Ministry: the name is synonymous with the second wave(*) of Industrial music. When that wave finally hit the shore - disintegrating into foam, stink and sewage - the beach party was over. Ministry's releases became infrequent and devolved into tired parodies of heavy metal. Thousands of imitators made matters infinitely worse, diluting the genre with their unoriginal rip-offs and weak parodies. Sad.
Ministry's last good album, Psalm 69, featured such audio treasures as Jesus Built My Hotrod, N.W.O. and Just One Fix. Psalm 69, released way back in 1992, was conceived and birthed in times similar to those we face now: a Bush was in office, the US was at war with Iraq and the job market was in the shitter. Now it's year 2003, "Al-Qaeda" Jourgensen & crew are back with a new album and surprisingly the album is not that bad. Coincidence? Maybe - and maybe I'm living in the past, hoping for another great Ministry album so I can relive the "salad days" of my youth. Sad for me - good for Ministry fanatics.
Animositisomina doesn't ooze far from the metal mold Ministry forged with A Mind Is a Terrible Thing to Taste back in 1989: studio-tailored heavy metal guitars, pounding drums, fuzzy/noisy electronics and angry/acerbic lyrics. Envision an even mix of Psalm 69, In Case You Didn't Feel Like Showing Up, and the Lard(**) album The Last Temptation of Reid and you have a good idea of what the Animositisomina experience is all about. The most substantial change that comes with Animositisomina is for the first time you can consistently understand Jourgensen's vocals - shocking, but true, and really a change for the better.
Animositisomina opens with Animosity - a quintessential Ministry song. Furious vocals, locomotive guitars and ear-crushing beats will make you glad you bought the album. Check out these lyrics:
Animosity and common hate
Feeds the hungry on an empty plate
A bitter taste and the promise of pain
Fills you up while the soul is drained!
Damn, Al is pissed off again - Yeah!
Broken is a metallic hillbilly hoedown that sways and chugs and has fun at the expense of suburban, middle class S&M fanatics. "Grab yourself a partner, Swing 'em around the town, Walk the dog and do-se-do, Before you tie her down" - funny stuff. So super freaky. I hope the Revolting Cocks(***) cover Broken.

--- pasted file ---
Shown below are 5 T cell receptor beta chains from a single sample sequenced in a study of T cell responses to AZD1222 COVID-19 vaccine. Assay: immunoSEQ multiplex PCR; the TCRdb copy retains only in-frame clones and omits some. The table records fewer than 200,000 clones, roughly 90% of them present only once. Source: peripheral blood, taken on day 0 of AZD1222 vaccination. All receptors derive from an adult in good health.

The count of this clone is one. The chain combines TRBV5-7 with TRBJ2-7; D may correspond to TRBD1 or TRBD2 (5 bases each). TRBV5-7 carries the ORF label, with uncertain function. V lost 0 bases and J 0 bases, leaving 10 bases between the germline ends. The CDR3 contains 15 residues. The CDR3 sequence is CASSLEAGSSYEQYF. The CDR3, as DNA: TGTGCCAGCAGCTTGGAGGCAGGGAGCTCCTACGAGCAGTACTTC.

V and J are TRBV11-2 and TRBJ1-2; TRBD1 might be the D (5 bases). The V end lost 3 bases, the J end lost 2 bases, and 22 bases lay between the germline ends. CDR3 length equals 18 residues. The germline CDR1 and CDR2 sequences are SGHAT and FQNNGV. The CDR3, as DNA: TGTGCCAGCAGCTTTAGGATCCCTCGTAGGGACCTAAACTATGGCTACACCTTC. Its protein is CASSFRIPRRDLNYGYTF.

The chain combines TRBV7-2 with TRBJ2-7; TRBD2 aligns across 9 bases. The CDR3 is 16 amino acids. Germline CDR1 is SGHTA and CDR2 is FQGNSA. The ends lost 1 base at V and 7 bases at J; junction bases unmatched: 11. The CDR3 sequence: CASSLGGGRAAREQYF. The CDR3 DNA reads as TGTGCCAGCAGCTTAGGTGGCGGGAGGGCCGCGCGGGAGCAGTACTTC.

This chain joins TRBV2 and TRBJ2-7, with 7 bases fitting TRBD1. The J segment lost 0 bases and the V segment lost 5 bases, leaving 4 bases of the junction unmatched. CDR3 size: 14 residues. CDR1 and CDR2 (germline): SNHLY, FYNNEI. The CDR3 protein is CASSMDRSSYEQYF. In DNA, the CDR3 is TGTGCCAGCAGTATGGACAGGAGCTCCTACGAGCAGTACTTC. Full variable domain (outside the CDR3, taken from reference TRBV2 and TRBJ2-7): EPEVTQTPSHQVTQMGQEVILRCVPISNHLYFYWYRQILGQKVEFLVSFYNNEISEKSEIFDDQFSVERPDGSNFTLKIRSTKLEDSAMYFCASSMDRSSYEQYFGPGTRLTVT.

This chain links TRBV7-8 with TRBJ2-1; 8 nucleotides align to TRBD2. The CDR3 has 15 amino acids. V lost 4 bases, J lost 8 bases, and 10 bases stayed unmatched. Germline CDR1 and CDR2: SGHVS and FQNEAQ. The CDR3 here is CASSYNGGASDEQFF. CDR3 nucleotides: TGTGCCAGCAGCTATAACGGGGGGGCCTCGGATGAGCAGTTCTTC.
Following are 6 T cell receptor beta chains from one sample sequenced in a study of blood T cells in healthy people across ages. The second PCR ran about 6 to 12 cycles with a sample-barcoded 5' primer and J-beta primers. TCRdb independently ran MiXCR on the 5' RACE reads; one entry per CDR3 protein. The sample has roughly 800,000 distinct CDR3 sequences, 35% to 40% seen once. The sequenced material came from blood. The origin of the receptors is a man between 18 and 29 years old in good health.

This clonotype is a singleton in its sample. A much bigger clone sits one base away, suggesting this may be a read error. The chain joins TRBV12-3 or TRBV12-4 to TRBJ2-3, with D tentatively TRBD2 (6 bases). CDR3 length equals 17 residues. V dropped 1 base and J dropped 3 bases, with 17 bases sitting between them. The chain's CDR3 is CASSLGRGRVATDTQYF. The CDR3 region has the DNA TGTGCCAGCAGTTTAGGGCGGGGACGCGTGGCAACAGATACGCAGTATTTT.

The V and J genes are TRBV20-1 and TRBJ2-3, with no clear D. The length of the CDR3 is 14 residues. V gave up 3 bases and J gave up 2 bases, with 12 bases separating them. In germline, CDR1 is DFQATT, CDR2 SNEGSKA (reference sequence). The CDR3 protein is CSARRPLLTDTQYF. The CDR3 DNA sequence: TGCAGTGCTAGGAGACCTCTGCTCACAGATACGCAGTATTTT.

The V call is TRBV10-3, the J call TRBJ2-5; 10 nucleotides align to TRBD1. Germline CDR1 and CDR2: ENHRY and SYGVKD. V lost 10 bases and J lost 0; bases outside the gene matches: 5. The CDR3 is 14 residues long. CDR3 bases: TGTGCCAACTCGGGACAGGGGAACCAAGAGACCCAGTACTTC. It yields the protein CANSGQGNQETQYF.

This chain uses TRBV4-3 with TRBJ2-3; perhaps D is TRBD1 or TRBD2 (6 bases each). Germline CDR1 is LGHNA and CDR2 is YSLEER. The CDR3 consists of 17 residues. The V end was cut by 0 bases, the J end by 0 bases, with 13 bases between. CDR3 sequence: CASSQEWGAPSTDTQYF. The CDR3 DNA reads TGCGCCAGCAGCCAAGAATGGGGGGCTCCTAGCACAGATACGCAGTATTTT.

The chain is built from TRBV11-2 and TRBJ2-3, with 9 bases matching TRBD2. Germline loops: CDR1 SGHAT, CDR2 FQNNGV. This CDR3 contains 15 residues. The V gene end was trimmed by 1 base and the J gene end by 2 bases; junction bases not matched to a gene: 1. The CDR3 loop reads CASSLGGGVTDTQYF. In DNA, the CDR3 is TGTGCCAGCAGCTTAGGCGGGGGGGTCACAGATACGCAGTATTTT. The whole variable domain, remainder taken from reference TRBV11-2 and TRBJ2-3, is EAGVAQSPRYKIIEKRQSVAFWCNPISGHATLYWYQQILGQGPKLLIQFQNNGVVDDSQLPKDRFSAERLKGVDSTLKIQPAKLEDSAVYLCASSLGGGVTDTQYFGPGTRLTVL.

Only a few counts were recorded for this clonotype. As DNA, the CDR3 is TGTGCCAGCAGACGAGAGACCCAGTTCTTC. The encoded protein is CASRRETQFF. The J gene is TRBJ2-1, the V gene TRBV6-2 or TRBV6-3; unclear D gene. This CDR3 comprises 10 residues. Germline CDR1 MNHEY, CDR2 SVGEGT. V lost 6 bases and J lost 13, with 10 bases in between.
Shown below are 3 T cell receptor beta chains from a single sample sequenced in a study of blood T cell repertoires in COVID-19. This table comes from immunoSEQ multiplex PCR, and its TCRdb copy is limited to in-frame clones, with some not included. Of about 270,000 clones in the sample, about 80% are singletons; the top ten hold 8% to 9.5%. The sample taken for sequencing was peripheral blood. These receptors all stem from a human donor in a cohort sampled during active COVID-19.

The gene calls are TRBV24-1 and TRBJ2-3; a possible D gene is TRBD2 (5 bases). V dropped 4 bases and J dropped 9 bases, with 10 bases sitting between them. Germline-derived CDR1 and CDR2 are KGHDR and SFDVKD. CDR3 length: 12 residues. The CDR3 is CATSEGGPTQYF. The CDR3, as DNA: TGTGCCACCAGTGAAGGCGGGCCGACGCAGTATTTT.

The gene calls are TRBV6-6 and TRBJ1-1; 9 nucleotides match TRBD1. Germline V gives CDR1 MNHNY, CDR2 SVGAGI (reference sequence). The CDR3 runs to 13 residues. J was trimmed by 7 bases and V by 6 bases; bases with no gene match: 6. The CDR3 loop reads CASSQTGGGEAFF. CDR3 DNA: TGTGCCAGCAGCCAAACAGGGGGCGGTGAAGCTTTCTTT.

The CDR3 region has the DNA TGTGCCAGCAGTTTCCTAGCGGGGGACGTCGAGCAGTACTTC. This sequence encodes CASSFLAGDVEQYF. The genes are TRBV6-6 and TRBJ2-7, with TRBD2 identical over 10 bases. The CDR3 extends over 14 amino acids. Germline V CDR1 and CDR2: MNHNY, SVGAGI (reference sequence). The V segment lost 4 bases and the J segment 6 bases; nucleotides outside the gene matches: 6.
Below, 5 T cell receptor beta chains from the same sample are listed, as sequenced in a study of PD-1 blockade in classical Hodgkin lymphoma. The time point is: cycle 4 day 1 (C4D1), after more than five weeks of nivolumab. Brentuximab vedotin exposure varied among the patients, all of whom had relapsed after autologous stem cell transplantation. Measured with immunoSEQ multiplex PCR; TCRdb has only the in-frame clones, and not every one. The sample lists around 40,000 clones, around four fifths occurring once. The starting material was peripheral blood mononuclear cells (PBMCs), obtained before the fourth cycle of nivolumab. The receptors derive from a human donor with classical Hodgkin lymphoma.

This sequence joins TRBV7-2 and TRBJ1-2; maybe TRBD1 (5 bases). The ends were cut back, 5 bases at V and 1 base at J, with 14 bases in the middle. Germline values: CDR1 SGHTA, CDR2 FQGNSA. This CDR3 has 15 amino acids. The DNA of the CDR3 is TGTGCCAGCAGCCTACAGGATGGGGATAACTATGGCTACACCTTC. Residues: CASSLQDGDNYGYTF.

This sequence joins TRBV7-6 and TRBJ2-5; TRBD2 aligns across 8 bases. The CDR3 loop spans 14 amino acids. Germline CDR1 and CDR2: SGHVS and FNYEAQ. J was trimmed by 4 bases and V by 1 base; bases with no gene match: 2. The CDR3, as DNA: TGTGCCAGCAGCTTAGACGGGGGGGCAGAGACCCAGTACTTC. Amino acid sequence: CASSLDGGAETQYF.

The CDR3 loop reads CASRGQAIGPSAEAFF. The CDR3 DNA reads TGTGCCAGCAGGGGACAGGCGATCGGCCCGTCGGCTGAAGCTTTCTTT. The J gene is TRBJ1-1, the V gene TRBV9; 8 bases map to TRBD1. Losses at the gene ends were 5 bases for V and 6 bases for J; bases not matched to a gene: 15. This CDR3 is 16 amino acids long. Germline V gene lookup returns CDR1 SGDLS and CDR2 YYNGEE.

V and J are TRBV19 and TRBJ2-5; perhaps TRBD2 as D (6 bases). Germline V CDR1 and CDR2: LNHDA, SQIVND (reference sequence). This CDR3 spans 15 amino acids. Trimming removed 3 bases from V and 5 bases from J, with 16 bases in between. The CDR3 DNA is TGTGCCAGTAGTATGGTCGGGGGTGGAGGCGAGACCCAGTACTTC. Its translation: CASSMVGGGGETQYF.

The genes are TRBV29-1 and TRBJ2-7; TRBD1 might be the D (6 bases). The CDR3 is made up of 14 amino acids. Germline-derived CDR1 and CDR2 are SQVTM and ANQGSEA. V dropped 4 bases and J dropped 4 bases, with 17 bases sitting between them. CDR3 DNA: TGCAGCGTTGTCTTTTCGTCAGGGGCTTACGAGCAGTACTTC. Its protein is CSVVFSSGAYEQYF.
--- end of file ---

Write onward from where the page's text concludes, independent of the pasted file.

The real treat for long time Ministry fans comes with the cover of Magazine's The Light Pours Out of Me, which the band has been covering live for the past 15 years (wow! 15 years). The Light is more punk anthem than elecro-fried metal, and the mid-album change of pace is tasty.
Bassist Paul Barker gets a rare turn at the mic on Stolen - and he's every bit as pissed off as Al. Piss is a tribute to anyone who has dreaded mandatory drug testing. Impossible is the sonic equivalent of a Nascar race in the midst of a middle-east war zone: Ministry's guitar work has never been so furious, unforgiving or manic.
Animositisomina ends with Leper, a classic Ministry instrumental dirge - over 9 minutes of crispy-fried electronic hiss, daze-inducing bass loops, manic keyboard solos melting into and concluding with crushing guitars and brutal percussion. Leper is the perfect ending to a fine album by a band I had all but given up on.
(*) The first wave: Throbbing
Gristle, Cabaret Voltaire, Non, etc. The second wave: Ministry, Nitzer Ebb,
Front 242, Skinny Puppy, Front Line Assembly etc.
(**) Lard is a Ministry side-project featuring Dead Kennedy singer Jello Biafra on vocals. Their best albums were The Last Temptation of Reid and The Power of Lard.
(***) Jourgensen's dance party parody band, whose cover of Do You Think I'm Sexy was voted the most popular strip club song of the 1990's.